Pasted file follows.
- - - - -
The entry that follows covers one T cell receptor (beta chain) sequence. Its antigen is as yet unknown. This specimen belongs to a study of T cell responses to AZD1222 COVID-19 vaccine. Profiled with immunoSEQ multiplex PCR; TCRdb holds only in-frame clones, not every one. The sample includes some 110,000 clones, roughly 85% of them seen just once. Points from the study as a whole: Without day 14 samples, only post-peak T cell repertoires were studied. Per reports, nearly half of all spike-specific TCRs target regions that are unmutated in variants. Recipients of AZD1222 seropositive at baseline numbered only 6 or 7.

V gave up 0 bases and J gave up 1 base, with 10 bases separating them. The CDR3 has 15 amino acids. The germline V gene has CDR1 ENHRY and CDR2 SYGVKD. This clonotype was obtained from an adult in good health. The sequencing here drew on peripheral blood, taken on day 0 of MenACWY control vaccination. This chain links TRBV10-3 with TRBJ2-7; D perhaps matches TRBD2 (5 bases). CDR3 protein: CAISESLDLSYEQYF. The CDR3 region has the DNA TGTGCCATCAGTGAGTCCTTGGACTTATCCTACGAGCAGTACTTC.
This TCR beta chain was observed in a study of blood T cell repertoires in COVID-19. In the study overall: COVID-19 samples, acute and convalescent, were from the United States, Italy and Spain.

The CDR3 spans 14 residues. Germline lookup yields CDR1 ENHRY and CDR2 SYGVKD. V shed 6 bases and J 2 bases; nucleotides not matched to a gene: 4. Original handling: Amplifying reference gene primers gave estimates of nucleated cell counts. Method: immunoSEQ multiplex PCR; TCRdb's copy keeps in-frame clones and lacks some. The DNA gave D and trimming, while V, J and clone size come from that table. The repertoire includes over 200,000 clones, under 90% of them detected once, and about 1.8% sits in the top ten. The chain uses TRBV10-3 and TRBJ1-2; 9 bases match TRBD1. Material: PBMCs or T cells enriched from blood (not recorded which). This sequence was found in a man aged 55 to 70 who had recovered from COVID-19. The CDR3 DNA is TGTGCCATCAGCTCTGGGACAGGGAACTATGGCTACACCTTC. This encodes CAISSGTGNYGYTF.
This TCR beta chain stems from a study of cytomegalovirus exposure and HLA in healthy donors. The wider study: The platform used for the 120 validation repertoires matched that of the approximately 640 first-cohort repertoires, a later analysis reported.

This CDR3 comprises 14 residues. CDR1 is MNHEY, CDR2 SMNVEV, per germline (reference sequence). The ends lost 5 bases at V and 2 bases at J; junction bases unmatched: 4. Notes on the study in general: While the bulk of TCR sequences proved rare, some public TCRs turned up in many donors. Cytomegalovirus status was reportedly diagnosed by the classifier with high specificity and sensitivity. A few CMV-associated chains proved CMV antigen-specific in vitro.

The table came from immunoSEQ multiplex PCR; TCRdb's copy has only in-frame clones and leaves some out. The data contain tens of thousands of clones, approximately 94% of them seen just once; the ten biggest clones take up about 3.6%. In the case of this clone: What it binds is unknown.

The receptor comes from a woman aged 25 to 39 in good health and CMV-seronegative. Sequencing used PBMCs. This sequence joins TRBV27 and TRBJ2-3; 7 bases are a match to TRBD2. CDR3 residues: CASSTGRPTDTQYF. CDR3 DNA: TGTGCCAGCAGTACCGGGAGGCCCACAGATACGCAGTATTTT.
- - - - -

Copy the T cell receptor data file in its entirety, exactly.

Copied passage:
The entry that follows covers one T cell receptor (beta chain) sequence. Its antigen is as yet unknown. This specimen belongs to a study of T cell responses to AZD1222 COVID-19 vaccine. Profiled with immunoSEQ multiplex PCR; TCRdb holds only in-frame clones, not every one. The sample includes some 110,000 clones, roughly 85% of them seen just once. Points from the study as a whole: Without day 14 samples, only post-peak T cell repertoires were studied. Per reports, nearly half of all spike-specific TCRs target regions that are unmutated in variants. Recipients of AZD1222 seropositive at baseline numbered only 6 or 7.

V gave up 0 bases and J gave up 1 base, with 10 bases separating them. The CDR3 has 15 amino acids. The germline V gene has CDR1 ENHRY and CDR2 SYGVKD. This clonotype was obtained from an adult in good health. The sequencing here drew on peripheral blood, taken on day 0 of MenACWY control vaccination. This chain links TRBV10-3 with TRBJ2-7; D perhaps matches TRBD2 (5 bases). CDR3 protein: CAISESLDLSYEQYF. The CDR3 region has the DNA TGTGCCATCAGTGAGTCCTTGGACTTATCCTACGAGCAGTACTTC.
This TCR beta chain was observed in a study of blood T cell repertoires in COVID-19. In the study overall: COVID-19 samples, acute and convalescent, were from the United States, Italy and Spain.

The CDR3 spans 14 residues. Germline lookup yields CDR1 ENHRY and CDR2 SYGVKD. V shed 6 bases and J 2 bases; nucleotides not matched to a gene: 4. Original handling: Amplifying reference gene primers gave estimates of nucleated cell counts. Method: immunoSEQ multiplex PCR; TCRdb's copy keeps in-frame clones and lacks some. The DNA gave D and trimming, while V, J and clone size come from that table. The repertoire includes over 200,000 clones, under 90% of them detected once, and about 1.8% sits in the top ten. The chain uses TRBV10-3 and TRBJ1-2; 9 bases match TRBD1. Material: PBMCs or T cells enriched from blood (not recorded which). This sequence was found in a man aged 55 to 70 who had recovered from COVID-19. The CDR3 DNA is TGTGCCATCAGCTCTGGGACAGGGAACTATGGCTACACCTTC. This encodes CAISSGTGNYGYTF.
This TCR beta chain stems from a study of cytomegalovirus exposure and HLA in healthy donors. The wider study: The platform used for the 120 validation repertoires matched that of the approximately 640 first-cohort repertoires, a later analysis reported.

This CDR3 comprises 14 residues. CDR1 is MNHEY, CDR2 SMNVEV, per germline (reference sequence). The ends lost 5 bases at V and 2 bases at J; junction bases unmatched: 4. Notes on the study in general: While the bulk of TCR sequences proved rare, some public TCRs turned up in many donors. Cytomegalovirus status was reportedly diagnosed by the classifier with high specificity and sensitivity. A few CMV-associated chains proved CMV antigen-specific in vitro.

The table came from immunoSEQ multiplex PCR; TCRdb's copy has only in-frame clones and leaves some out. The data contain tens of thousands of clones, approximately 94% of them seen just once; the ten biggest clones take up about 3.6%. In the case of this clone: What it binds is unknown.

The receptor comes from a woman aged 25 to 39 in good health and CMV-seronegative. Sequencing used PBMCs. This sequence joins TRBV27 and TRBJ2-3; 7 bases are a match to TRBD2. CDR3 residues: CASSTGRPTDTQYF. CDR3 DNA: TGTGCCAGCAGTACCGGGAGGCCCACAGATACGCAGTATTTT.